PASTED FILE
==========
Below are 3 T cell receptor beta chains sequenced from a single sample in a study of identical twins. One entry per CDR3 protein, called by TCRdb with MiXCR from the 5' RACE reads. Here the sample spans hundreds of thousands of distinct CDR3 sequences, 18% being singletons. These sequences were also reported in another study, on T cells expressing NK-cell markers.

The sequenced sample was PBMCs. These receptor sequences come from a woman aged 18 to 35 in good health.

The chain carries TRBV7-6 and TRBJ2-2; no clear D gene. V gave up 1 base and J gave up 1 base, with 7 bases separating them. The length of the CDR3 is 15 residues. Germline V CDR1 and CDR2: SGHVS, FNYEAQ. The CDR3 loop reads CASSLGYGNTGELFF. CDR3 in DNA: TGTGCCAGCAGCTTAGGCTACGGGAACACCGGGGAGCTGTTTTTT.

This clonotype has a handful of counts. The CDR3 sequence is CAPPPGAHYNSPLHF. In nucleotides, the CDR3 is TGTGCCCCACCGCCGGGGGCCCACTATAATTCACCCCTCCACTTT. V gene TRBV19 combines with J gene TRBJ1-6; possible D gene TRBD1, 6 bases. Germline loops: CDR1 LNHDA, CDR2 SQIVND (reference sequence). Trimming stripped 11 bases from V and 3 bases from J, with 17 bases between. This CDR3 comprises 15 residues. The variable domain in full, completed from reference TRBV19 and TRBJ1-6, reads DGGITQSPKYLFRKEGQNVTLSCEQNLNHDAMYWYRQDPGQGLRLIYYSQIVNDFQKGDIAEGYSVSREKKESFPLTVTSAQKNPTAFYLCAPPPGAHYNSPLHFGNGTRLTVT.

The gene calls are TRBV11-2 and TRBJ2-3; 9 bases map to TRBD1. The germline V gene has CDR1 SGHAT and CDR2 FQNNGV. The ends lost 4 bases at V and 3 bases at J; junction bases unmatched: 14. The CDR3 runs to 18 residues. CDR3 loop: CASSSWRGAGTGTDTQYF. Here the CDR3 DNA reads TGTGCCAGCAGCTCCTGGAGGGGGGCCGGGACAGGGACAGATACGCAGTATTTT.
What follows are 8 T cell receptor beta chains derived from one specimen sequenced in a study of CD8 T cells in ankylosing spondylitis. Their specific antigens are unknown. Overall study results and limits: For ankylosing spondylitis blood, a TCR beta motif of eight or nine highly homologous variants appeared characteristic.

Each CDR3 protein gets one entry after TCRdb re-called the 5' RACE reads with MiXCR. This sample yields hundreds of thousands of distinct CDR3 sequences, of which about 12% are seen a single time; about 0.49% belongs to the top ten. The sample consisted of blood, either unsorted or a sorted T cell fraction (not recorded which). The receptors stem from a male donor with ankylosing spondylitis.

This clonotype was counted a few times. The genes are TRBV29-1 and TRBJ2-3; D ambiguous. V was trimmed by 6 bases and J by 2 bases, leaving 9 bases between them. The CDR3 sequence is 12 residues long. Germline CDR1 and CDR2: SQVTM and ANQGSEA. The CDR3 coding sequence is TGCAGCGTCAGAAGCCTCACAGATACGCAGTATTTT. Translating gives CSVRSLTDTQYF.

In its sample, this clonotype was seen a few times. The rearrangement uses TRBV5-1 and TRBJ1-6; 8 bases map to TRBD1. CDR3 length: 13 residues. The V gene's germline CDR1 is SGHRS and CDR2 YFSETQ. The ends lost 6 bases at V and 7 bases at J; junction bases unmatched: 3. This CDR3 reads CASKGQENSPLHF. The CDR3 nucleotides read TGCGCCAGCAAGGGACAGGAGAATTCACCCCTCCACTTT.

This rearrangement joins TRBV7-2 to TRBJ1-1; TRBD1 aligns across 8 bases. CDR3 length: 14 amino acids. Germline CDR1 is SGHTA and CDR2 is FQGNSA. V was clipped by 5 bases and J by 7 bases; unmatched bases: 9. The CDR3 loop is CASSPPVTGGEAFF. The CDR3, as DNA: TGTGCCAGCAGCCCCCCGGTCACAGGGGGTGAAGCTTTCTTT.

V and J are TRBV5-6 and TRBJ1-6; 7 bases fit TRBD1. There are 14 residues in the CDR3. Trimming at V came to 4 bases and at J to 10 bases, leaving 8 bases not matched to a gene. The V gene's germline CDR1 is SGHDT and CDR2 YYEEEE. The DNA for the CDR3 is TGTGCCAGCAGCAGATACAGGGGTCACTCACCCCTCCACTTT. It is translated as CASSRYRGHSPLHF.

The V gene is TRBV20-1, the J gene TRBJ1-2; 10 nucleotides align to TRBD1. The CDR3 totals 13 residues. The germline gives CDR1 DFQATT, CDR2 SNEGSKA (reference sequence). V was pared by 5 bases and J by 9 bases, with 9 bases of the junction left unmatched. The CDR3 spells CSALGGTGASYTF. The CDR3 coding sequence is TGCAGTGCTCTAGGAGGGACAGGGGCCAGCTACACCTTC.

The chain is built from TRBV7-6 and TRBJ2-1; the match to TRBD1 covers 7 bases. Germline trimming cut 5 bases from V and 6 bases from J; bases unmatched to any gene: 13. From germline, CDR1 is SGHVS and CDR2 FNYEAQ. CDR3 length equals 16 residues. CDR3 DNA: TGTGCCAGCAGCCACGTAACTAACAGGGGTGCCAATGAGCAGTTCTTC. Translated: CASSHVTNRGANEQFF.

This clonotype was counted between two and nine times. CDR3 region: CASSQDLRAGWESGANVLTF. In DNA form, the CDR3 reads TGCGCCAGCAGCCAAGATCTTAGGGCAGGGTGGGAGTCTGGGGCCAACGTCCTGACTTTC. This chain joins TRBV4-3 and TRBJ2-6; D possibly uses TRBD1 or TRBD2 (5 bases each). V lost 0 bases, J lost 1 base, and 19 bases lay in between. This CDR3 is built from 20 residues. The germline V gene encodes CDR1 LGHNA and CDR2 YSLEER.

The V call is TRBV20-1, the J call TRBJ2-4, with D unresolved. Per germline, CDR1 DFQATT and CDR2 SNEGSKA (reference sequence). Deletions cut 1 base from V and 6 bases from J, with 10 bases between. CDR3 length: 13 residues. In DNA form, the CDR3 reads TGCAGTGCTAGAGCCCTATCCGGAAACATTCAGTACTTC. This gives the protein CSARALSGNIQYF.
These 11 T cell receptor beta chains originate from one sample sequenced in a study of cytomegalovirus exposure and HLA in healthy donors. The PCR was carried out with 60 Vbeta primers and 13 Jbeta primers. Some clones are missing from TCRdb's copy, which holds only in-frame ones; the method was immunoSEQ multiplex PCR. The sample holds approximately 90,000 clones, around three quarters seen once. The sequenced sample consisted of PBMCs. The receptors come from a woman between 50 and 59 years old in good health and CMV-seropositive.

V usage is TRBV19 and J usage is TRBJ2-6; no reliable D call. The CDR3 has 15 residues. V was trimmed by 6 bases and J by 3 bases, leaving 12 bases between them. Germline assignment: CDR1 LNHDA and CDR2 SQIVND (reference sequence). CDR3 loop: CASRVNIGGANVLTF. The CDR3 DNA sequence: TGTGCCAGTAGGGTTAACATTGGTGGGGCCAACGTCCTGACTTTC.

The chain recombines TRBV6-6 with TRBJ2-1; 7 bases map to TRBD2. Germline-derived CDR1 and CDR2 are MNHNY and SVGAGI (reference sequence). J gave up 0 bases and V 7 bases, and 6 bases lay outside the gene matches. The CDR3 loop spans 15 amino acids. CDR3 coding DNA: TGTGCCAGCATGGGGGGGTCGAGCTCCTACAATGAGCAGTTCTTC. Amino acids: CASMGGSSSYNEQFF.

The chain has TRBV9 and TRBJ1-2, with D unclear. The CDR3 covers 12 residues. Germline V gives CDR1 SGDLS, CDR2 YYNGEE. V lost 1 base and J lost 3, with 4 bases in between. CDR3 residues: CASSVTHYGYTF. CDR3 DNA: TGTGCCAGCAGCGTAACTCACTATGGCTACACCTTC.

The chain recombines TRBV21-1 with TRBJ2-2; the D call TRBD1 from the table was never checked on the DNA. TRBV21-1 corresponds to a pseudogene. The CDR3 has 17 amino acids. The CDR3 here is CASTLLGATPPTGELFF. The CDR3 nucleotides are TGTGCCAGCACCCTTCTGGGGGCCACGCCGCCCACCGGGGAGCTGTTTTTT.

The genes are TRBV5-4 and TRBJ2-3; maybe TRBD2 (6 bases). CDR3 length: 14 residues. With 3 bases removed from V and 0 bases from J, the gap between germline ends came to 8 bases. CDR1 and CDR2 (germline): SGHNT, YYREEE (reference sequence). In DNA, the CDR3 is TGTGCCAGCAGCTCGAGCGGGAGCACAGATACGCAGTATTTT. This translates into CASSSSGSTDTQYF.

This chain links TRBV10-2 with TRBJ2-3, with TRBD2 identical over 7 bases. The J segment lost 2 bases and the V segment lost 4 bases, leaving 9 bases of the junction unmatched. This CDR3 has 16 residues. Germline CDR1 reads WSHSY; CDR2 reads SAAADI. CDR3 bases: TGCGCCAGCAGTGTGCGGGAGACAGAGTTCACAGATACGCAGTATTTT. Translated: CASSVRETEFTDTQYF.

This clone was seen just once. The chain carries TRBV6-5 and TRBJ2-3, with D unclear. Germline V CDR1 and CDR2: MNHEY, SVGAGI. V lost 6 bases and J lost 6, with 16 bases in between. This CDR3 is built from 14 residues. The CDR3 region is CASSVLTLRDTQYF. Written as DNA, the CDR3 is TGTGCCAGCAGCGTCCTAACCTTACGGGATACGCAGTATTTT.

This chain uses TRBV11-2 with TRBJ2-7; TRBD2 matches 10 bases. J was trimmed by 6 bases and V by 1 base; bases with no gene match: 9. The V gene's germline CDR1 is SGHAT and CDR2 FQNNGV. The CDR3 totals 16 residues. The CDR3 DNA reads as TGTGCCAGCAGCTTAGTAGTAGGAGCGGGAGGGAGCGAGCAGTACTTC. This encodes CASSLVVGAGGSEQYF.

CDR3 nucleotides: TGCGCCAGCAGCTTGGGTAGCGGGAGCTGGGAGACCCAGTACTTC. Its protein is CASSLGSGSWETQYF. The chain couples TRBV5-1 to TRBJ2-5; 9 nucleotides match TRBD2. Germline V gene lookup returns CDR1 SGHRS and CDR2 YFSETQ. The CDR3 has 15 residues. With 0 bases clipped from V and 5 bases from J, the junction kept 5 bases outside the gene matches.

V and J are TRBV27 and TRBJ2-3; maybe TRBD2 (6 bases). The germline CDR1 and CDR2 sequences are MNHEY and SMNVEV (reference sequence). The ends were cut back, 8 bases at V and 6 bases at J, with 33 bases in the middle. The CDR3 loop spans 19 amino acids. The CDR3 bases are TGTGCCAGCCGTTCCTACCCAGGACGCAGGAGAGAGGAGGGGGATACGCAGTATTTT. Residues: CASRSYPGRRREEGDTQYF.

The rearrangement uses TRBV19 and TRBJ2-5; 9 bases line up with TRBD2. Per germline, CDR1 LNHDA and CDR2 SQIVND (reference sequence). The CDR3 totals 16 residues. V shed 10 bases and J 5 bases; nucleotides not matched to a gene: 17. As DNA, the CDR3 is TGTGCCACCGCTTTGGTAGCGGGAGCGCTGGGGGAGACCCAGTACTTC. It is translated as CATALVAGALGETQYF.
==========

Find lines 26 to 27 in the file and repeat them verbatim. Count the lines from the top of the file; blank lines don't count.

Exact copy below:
V and J are TRBV27 and TRBJ2-3; maybe TRBD2 (6 bases). The germline CDR1 and CDR2 sequences are MNHEY and SMNVEV (reference sequence). The ends were cut back, 8 bases at V and 6 bases at J, with 33 bases in the middle. The CDR3 loop spans 19 amino acids. The CDR3 bases are TGTGCCAGCCGTTCCTACCCAGGACGCAGGAGAGAGGAGGGGGATACGCAGTATTTT. Residues: CASRSYPGRRREEGDTQYF.

The rearrangement uses TRBV19 and TRBJ2-5; 9 bases line up with TRBD2. Per germline, CDR1 LNHDA and CDR2 SQIVND (reference sequence). The CDR3 totals 16 residues. V shed 10 bases and J 5 bases; nucleotides not matched to a gene: 17. As DNA, the CDR3 is TGTGCCACCGCTTTGGTAGCGGGAGCGCTGGGGGAGACCCAGTACTTC. It is translated as CATALVAGALGETQYF.